Just a couple years ago, the notion of “secular stagnation” was a favorite topic of conversation in the tea salons of the chattering classes. Secular stagnation is the idea that structural forces are at play pushing the growth rate of the global economy ever farther away from what we call “historical norms” (which really means “average rates of growth since the end of the Second World War”). Former Treasury Secretary Lawrence Summers was a leading proponent of the secular stagnation theory, pointing to widespread evidence of reduced levels of business investment and subdued consumer demand. Secular stagnation offers a different explanation of economic performance than the usual ups and downs of the business cycle. It suggests that the very idea of “historical norms” is meaningless: the world, and the world’s economy, has changed in profound ways since the 1950s and the 1960s, and there is no point in benchmarking current trends off those prevailing sixty and seventy years ago.
Hit the Mute Button
Secular stagnation lost quite a bit of mojo in the immediate aftermath of the 2016 election and the brief infatuation with the “reflation-infrastructure” phenomenon that was supposed to happen when the incoming administration turned on the full force of corporate tax cuts and deregulation. Although the tax windfall did arguably give a momentary sugar high to GDP growth rates, it didn’t have much of a sustained effect on business spending levels. And it had absolutely no effect on inflation. The chart below shows the long term inflation trend (core inflation, excluding food and energy) along with the corresponding ten year Treasury yield. The data go back to 1990.
There are a couple noteworthy things about this chart. The first is that inflation really has been a non-factor in the US economy since the mid-1990s. Core inflation has not risen above three percent since 1996. Through up cycles and down cycles, inflation has been – to use the word that is now embedding itself into the working vocabulary of the Federal Reserve – muted. And of course, in the recovery that began in 2009 core inflation has never even come close to the three percent level it last flirted with at the height of the manic real estate boom of 2006.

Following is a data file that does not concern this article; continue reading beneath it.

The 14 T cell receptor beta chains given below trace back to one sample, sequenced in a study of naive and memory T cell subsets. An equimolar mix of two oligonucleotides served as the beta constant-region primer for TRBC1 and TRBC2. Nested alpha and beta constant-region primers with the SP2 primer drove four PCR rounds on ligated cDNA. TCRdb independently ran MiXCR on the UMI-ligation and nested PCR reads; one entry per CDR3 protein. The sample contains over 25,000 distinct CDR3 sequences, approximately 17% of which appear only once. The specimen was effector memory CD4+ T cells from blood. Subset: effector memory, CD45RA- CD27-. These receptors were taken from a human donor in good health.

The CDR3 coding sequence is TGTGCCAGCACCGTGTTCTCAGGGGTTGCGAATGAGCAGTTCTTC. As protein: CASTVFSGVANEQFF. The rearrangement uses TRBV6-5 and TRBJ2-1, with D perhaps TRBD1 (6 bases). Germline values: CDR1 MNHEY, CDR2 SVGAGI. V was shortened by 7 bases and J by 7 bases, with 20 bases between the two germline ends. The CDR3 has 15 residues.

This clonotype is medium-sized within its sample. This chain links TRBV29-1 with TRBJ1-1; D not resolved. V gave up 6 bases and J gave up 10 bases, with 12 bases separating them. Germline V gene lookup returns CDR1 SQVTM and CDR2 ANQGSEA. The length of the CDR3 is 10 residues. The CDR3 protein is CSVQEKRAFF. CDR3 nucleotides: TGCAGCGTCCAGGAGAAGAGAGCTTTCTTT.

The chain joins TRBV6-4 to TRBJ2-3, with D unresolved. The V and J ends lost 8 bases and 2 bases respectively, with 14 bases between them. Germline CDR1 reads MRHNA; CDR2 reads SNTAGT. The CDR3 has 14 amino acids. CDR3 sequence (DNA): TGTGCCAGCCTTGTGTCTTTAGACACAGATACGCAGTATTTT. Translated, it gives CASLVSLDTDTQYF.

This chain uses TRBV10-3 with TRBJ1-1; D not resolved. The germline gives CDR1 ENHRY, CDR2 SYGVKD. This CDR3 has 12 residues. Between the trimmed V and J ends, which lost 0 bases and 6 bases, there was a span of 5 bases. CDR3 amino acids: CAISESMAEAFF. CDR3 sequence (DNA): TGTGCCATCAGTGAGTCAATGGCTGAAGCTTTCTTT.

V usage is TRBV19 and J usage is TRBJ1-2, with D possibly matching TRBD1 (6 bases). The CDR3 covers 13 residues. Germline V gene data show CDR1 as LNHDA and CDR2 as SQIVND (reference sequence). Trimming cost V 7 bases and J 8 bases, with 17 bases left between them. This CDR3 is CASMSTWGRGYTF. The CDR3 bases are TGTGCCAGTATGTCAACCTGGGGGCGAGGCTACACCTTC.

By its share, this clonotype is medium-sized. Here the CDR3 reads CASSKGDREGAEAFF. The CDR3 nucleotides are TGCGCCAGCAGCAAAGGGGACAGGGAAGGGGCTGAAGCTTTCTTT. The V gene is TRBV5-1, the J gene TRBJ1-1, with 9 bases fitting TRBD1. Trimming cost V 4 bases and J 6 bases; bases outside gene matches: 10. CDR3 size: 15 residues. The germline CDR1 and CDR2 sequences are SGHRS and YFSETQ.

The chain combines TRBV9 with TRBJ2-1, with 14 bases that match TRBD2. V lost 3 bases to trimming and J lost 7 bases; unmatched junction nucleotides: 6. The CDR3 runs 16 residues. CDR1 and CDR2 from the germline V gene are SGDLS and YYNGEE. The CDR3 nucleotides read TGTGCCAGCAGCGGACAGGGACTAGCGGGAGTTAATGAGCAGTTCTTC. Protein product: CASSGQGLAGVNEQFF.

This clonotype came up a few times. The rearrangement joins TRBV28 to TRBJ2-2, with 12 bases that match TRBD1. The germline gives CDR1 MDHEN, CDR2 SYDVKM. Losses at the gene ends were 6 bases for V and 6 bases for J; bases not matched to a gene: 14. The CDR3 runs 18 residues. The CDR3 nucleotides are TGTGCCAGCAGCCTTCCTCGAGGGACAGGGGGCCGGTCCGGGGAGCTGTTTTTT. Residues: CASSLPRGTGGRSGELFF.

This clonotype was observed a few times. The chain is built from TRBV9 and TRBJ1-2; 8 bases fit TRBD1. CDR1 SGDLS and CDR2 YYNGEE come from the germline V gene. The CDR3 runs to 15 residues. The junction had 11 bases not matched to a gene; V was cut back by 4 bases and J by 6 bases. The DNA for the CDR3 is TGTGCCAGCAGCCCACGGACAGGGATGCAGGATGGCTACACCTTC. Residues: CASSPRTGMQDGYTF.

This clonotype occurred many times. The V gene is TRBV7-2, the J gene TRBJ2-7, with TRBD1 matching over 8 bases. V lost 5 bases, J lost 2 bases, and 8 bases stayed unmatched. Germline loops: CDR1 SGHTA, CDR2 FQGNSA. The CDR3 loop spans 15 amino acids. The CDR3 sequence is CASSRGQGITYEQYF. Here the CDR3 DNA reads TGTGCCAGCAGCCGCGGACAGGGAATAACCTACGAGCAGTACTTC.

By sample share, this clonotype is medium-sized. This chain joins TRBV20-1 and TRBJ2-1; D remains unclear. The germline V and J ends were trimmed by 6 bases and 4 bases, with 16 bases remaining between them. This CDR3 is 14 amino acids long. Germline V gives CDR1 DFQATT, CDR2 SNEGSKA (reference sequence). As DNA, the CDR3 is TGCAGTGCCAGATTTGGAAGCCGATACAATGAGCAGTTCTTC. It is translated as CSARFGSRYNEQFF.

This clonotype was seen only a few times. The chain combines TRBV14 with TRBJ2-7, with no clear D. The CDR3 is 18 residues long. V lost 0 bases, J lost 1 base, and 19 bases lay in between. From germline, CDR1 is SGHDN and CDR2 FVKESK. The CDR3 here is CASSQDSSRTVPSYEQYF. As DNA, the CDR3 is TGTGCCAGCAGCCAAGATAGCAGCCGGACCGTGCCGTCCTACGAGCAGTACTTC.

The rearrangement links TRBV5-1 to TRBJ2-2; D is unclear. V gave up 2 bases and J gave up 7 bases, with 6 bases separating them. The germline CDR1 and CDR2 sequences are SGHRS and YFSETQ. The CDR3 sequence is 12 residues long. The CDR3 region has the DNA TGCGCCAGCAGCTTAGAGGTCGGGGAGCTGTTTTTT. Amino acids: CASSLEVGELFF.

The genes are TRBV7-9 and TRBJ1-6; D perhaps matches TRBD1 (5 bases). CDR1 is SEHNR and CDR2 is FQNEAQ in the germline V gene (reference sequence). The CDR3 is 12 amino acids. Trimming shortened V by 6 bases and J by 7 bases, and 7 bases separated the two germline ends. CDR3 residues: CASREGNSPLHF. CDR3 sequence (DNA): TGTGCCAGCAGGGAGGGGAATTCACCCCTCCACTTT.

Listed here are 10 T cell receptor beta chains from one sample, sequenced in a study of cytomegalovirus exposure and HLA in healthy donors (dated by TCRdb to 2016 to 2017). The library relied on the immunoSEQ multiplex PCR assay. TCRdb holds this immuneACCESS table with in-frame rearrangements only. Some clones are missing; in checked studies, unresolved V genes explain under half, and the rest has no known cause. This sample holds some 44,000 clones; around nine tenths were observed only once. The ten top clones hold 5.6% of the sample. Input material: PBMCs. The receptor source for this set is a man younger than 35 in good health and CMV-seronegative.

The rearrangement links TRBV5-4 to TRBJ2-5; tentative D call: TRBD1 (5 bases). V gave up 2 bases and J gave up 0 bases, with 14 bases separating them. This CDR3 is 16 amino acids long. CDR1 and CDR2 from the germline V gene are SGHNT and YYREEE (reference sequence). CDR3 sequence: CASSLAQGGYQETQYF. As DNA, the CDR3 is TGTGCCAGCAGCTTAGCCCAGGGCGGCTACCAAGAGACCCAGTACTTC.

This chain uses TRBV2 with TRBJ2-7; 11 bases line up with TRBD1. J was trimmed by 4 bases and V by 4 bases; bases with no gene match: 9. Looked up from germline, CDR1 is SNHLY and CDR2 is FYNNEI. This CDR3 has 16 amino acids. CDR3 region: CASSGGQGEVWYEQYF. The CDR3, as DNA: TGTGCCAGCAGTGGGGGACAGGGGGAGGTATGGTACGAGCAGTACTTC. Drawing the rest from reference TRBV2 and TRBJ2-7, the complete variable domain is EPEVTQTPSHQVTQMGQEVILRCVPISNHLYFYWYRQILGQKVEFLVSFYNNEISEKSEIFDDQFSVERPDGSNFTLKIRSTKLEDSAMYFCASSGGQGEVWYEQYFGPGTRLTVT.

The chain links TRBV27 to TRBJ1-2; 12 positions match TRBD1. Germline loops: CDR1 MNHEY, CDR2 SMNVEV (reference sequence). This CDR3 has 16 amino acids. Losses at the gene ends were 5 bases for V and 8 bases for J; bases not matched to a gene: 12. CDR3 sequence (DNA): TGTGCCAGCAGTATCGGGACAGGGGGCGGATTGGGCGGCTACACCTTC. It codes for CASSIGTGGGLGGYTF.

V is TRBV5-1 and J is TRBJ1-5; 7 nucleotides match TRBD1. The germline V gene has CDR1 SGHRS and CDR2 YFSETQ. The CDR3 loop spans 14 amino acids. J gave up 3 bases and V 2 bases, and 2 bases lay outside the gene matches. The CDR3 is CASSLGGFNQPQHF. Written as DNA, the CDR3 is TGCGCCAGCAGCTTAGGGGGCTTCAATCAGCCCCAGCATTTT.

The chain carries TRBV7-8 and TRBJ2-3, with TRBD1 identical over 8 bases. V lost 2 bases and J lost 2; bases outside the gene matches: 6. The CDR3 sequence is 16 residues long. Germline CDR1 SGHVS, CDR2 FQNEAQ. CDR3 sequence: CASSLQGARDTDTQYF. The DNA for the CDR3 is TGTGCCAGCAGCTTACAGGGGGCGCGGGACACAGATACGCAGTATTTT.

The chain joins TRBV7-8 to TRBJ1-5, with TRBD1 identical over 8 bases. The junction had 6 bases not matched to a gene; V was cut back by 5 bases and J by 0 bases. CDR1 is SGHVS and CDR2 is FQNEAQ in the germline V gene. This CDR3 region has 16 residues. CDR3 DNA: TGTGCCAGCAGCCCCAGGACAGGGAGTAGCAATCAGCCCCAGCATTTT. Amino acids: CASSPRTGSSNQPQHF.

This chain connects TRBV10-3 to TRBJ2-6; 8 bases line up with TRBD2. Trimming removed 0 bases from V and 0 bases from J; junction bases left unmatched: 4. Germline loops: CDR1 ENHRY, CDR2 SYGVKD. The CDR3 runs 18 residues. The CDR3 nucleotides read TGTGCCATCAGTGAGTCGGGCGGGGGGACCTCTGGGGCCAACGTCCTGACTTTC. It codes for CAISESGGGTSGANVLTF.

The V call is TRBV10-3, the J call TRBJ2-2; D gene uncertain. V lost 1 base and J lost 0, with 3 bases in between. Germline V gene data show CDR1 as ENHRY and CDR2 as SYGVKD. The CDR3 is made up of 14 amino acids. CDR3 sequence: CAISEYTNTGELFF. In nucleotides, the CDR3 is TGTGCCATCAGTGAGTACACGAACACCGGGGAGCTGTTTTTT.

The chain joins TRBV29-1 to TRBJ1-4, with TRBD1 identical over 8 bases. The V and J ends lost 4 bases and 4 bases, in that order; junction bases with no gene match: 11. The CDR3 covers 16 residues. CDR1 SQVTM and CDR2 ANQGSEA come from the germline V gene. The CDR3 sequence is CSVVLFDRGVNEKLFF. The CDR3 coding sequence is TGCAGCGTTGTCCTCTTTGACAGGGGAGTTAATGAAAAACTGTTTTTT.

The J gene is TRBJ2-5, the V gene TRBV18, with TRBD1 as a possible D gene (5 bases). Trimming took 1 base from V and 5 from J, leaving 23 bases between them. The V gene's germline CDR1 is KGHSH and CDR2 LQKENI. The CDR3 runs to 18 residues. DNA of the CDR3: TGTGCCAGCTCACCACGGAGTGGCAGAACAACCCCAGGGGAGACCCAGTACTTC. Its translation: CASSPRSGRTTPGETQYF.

The second thing to observe in the above chart is the subduing of long term interest rates. We have talked about this in recent weeks, but here we focus on the 10-year yield as a barometer of inflationary expectations. One plausible reason for the persistence of the low benchmark yield – even after the Fed stopped buying intermediate term bonds as part of its QE programs – is that bond markets bought into the structural nature of muted inflation long before the Fed did. When the FOMC’s January 30 communiqué seemed to make official the Fed’s view of lower-for-longer inflation, one can picture the bond market replying thus: Thanks for telling me what I already know.
Alvin Hansen Gets His Day
And with that, a long-dead economist may finally have his life’s work recognized in formal monetary policy. Alvin Hansen was the originator of the term “secular stagnation,” way back in 1938. That was a grim year. Six years after the peak of the Great Depression, monetary authorities gingerly attempted to tighten policy and prevent the recovering economy from overheating. Things went south quickly, and policymakers realized that the economy was still too fragile to withstand traditional medicine.
Hansen’s secular stagnation theory seemed on the money at the time. Fortunately for the country, if not for Hansen’s own posterity, the theory quickly went out the window when the economy reflated onto a war footing as the Second World War broke out. Now that’s an infrastructure-reflation event! And dormant the theory lay until resurrected by Dr. Summers et al in the mid-2010s. We may still be one or two FOMC meetings away from calling it the dominant interpretation of today’s economy. But barring some genuinely massive exogenous shock to reflate the economy, the pattern of core inflation suggests that “lower for longer” is indeed what the world is going to have to get used to.